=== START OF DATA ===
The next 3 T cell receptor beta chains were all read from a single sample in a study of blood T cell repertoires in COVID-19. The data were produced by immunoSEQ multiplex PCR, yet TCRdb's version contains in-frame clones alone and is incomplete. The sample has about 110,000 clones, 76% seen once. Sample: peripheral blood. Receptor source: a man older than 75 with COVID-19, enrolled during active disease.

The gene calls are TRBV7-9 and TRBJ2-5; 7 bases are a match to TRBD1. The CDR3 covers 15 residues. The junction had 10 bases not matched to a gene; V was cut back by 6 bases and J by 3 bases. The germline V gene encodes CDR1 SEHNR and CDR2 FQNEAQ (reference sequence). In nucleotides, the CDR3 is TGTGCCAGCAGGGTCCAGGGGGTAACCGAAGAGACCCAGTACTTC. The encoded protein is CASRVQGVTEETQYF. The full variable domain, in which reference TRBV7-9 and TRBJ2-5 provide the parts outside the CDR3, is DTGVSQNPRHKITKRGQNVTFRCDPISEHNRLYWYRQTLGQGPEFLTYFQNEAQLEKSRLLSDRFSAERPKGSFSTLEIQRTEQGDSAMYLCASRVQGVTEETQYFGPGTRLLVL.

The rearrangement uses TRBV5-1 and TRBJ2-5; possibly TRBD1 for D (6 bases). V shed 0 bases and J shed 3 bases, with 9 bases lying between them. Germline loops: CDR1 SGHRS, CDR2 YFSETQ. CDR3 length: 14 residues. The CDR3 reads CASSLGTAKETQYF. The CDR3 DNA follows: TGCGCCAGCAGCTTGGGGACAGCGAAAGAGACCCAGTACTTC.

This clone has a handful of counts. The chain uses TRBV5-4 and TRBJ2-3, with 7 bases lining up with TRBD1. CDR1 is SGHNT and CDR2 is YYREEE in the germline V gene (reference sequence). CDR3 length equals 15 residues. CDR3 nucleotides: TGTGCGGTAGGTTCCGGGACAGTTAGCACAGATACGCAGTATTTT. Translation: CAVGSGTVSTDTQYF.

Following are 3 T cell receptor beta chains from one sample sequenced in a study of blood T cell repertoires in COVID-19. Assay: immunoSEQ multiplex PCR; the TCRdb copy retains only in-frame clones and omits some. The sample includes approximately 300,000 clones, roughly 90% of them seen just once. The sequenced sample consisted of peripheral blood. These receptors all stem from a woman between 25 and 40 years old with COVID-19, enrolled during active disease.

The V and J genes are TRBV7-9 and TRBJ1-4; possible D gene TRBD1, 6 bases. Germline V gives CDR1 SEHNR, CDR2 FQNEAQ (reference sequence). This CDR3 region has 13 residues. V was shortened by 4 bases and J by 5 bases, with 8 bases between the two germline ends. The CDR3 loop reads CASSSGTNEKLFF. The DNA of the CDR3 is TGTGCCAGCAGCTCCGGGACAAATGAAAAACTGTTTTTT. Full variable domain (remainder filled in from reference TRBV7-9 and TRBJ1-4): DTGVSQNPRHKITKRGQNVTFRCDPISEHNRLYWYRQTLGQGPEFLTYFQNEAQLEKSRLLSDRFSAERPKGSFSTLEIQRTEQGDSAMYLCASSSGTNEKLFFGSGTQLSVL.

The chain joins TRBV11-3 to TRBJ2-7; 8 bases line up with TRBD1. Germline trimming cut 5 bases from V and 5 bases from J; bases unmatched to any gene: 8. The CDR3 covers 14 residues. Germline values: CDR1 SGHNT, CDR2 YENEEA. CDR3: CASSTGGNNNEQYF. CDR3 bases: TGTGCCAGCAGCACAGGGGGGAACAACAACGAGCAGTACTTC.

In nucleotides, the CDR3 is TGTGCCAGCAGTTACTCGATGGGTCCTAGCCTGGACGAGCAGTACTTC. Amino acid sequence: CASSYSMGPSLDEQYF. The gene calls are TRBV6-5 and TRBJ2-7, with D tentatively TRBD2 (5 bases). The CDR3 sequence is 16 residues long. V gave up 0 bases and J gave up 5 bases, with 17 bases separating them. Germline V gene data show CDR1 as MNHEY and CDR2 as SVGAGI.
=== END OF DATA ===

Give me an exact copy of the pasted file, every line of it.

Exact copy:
The next 3 T cell receptor beta chains were all read from a single sample in a study of blood T cell repertoires in COVID-19. The data were produced by immunoSEQ multiplex PCR, yet TCRdb's version contains in-frame clones alone and is incomplete. The sample has about 110,000 clones, 76% seen once. Sample: peripheral blood. Receptor source: a man older than 75 with COVID-19, enrolled during active disease.

The gene calls are TRBV7-9 and TRBJ2-5; 7 bases are a match to TRBD1. The CDR3 covers 15 residues. The junction had 10 bases not matched to a gene; V was cut back by 6 bases and J by 3 bases. The germline V gene encodes CDR1 SEHNR and CDR2 FQNEAQ (reference sequence). In nucleotides, the CDR3 is TGTGCCAGCAGGGTCCAGGGGGTAACCGAAGAGACCCAGTACTTC. The encoded protein is CASRVQGVTEETQYF. The full variable domain, in which reference TRBV7-9 and TRBJ2-5 provide the parts outside the CDR3, is DTGVSQNPRHKITKRGQNVTFRCDPISEHNRLYWYRQTLGQGPEFLTYFQNEAQLEKSRLLSDRFSAERPKGSFSTLEIQRTEQGDSAMYLCASRVQGVTEETQYFGPGTRLLVL.

The rearrangement uses TRBV5-1 and TRBJ2-5; possibly TRBD1 for D (6 bases). V shed 0 bases and J shed 3 bases, with 9 bases lying between them. Germline loops: CDR1 SGHRS, CDR2 YFSETQ. CDR3 length: 14 residues. The CDR3 reads CASSLGTAKETQYF. The CDR3 DNA follows: TGCGCCAGCAGCTTGGGGACAGCGAAAGAGACCCAGTACTTC.

This clone has a handful of counts. The chain uses TRBV5-4 and TRBJ2-3, with 7 bases lining up with TRBD1. CDR1 is SGHNT and CDR2 is YYREEE in the germline V gene (reference sequence). CDR3 length equals 15 residues. CDR3 nucleotides: TGTGCGGTAGGTTCCGGGACAGTTAGCACAGATACGCAGTATTTT. Translation: CAVGSGTVSTDTQYF.

Following are 3 T cell receptor beta chains from one sample sequenced in a study of blood T cell repertoires in COVID-19. Assay: immunoSEQ multiplex PCR; the TCRdb copy retains only in-frame clones and omits some. The sample includes approximately 300,000 clones, roughly 90% of them seen just once. The sequenced sample consisted of peripheral blood. These receptors all stem from a woman between 25 and 40 years old with COVID-19, enrolled during active disease.

The V and J genes are TRBV7-9 and TRBJ1-4; possible D gene TRBD1, 6 bases. Germline V gives CDR1 SEHNR, CDR2 FQNEAQ (reference sequence). This CDR3 region has 13 residues. V was shortened by 4 bases and J by 5 bases, with 8 bases between the two germline ends. The CDR3 loop reads CASSSGTNEKLFF. The DNA of the CDR3 is TGTGCCAGCAGCTCCGGGACAAATGAAAAACTGTTTTTT. Full variable domain (remainder filled in from reference TRBV7-9 and TRBJ1-4): DTGVSQNPRHKITKRGQNVTFRCDPISEHNRLYWYRQTLGQGPEFLTYFQNEAQLEKSRLLSDRFSAERPKGSFSTLEIQRTEQGDSAMYLCASSSGTNEKLFFGSGTQLSVL.

The chain joins TRBV11-3 to TRBJ2-7; 8 bases line up with TRBD1. Germline trimming cut 5 bases from V and 5 bases from J; bases unmatched to any gene: 8. The CDR3 covers 14 residues. Germline values: CDR1 SGHNT, CDR2 YENEEA. CDR3: CASSTGGNNNEQYF. CDR3 bases: TGTGCCAGCAGCACAGGGGGGAACAACAACGAGCAGTACTTC.

In nucleotides, the CDR3 is TGTGCCAGCAGTTACTCGATGGGTCCTAGCCTGGACGAGCAGTACTTC. Amino acid sequence: CASSYSMGPSLDEQYF. The gene calls are TRBV6-5 and TRBJ2-7, with D tentatively TRBD2 (5 bases). The CDR3 sequence is 16 residues long. V gave up 0 bases and J gave up 5 bases, with 17 bases separating them. Germline V gene data show CDR1 as MNHEY and CDR2 as SVGAGI.